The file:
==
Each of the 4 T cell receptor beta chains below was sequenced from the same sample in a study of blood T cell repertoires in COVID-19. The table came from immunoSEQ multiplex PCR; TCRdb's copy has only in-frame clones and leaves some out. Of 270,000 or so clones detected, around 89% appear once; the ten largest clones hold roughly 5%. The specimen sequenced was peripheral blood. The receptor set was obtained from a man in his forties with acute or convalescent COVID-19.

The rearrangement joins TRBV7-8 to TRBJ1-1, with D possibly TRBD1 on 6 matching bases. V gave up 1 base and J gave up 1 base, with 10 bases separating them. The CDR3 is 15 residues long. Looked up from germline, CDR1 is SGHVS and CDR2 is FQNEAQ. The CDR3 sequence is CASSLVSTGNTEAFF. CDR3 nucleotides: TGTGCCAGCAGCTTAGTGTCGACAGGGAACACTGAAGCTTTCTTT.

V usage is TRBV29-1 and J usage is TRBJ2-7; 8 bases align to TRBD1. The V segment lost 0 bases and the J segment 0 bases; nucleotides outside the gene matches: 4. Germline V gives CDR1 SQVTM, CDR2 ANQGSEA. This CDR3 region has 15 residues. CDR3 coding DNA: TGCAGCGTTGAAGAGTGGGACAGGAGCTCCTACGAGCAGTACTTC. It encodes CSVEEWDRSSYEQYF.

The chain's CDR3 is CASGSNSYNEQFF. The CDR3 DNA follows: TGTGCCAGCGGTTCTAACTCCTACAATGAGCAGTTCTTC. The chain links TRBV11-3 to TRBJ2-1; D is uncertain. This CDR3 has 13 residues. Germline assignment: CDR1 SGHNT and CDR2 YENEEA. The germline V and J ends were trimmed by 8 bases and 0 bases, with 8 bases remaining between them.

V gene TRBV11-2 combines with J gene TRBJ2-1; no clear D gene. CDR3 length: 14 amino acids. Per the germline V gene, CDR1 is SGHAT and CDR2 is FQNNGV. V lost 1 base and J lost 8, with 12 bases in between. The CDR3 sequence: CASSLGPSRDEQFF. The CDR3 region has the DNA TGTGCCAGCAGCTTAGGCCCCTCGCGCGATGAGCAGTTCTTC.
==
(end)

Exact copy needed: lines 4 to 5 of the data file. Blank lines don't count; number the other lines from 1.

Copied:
The chain's CDR3 is CASGSNSYNEQFF. The CDR3 DNA follows: TGTGCCAGCGGTTCTAACTCCTACAATGAGCAGTTCTTC. The chain links TRBV11-3 to TRBJ2-1; D is uncertain. This CDR3 has 13 residues. Germline assignment: CDR1 SGHNT and CDR2 YENEEA. The germline V and J ends were trimmed by 8 bases and 0 bases, with 8 bases remaining between them.

V gene TRBV11-2 combines with J gene TRBJ2-1; no clear D gene. CDR3 length: 14 amino acids. Per the germline V gene, CDR1 is SGHAT and CDR2 is FQNNGV. V lost 1 base and J lost 8, with 12 bases in between. The CDR3 sequence: CASSLGPSRDEQFF. The CDR3 region has the DNA TGTGCCAGCAGCTTAGGCCCCTCGCGCGATGAGCAGTTCTTC.